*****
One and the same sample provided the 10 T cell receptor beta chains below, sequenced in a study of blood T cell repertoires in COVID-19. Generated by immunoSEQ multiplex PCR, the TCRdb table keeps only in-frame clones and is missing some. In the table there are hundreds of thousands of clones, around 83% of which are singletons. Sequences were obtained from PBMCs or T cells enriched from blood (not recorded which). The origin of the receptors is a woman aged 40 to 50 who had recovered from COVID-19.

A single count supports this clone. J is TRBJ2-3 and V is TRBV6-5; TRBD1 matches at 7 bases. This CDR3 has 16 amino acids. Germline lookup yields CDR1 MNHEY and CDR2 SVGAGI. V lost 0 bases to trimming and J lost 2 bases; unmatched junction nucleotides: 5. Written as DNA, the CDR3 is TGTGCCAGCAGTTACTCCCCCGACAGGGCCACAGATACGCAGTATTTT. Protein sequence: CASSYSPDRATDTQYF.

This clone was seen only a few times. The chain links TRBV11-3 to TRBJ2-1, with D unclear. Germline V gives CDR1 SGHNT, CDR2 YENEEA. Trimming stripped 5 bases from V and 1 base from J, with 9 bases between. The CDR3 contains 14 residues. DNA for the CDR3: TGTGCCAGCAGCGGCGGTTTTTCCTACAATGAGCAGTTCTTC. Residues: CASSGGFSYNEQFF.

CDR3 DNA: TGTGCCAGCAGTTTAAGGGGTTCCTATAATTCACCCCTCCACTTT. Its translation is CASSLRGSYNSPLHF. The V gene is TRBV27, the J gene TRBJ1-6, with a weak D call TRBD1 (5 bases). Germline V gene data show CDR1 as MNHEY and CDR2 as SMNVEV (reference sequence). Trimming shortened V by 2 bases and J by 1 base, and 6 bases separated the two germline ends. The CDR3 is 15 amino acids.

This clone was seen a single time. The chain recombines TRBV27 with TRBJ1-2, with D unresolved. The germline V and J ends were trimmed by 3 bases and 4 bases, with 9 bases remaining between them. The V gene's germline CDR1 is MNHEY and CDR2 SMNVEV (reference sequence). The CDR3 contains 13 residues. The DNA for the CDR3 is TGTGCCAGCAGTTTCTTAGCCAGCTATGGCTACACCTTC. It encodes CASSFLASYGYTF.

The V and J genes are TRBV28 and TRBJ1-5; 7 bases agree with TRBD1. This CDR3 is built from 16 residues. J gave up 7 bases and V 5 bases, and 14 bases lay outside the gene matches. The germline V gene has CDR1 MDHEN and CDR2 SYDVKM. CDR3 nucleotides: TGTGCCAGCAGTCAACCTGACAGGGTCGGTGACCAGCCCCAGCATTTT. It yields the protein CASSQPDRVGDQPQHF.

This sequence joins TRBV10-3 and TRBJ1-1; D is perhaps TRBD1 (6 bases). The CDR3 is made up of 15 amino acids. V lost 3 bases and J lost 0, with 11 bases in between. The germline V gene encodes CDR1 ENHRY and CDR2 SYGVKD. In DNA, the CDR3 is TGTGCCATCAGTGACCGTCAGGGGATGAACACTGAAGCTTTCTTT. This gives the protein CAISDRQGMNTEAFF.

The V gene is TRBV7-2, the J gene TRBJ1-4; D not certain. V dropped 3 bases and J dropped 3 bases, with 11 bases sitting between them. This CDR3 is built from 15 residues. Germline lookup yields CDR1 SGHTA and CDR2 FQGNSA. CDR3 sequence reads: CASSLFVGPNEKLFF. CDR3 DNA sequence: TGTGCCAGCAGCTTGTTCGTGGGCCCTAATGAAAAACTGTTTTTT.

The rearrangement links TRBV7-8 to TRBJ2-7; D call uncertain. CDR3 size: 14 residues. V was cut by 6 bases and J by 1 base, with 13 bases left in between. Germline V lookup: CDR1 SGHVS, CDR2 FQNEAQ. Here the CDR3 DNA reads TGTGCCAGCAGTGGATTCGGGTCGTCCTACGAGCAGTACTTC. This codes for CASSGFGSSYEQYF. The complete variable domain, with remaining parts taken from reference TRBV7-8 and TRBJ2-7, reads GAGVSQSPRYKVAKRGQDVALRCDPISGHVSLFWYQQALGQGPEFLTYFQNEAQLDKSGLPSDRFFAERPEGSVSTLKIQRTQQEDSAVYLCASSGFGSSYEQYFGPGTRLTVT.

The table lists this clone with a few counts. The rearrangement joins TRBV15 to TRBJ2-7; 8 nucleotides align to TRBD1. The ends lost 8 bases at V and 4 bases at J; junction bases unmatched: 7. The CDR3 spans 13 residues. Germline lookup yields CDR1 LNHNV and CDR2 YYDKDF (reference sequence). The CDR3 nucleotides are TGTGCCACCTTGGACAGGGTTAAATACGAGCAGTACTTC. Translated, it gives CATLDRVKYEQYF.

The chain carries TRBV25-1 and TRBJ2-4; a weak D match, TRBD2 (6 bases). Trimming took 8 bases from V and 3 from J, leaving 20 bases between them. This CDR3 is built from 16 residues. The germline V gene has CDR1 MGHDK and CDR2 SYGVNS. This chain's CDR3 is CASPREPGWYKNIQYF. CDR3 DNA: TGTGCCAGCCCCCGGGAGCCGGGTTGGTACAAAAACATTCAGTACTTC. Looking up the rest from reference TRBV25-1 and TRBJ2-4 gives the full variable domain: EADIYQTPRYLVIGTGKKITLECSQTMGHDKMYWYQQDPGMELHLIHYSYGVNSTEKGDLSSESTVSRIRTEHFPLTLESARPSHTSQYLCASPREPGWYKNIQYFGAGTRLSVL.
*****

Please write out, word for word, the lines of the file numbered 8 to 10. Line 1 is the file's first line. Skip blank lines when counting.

The V gene is TRBV7-2, the J gene TRBJ1-4; D not certain. V dropped 3 bases and J dropped 3 bases, with 11 bases sitting between them. This CDR3 is built from 15 residues. Germline lookup yields CDR1 SGHTA and CDR2 FQGNSA. CDR3 sequence reads: CASSLFVGPNEKLFF. CDR3 DNA sequence: TGTGCCAGCAGCTTGTTCGTGGGCCCTAATGAAAAACTGTTTTTT.

The rearrangement links TRBV7-8 to TRBJ2-7; D call uncertain. CDR3 size: 14 residues. V was cut by 6 bases and J by 1 base, with 13 bases left in between. Germline V lookup: CDR1 SGHVS, CDR2 FQNEAQ. Here the CDR3 DNA reads TGTGCCAGCAGTGGATTCGGGTCGTCCTACGAGCAGTACTTC. This codes for CASSGFGSSYEQYF. The complete variable domain, with remaining parts taken from reference TRBV7-8 and TRBJ2-7, reads GAGVSQSPRYKVAKRGQDVALRCDPISGHVSLFWYQQALGQGPEFLTYFQNEAQLDKSGLPSDRFFAERPEGSVSTLKIQRTQQEDSAVYLCASSGFGSSYEQYFGPGTRLTVT.

The table lists this clone with a few counts. The rearrangement joins TRBV15 to TRBJ2-7; 8 nucleotides align to TRBD1. The ends lost 8 bases at V and 4 bases at J; junction bases unmatched: 7. The CDR3 spans 13 residues. Germline lookup yields CDR1 LNHNV and CDR2 YYDKDF (reference sequence). The CDR3 nucleotides are TGTGCCACCTTGGACAGGGTTAAATACGAGCAGTACTTC. Translated, it gives CATLDRVKYEQYF.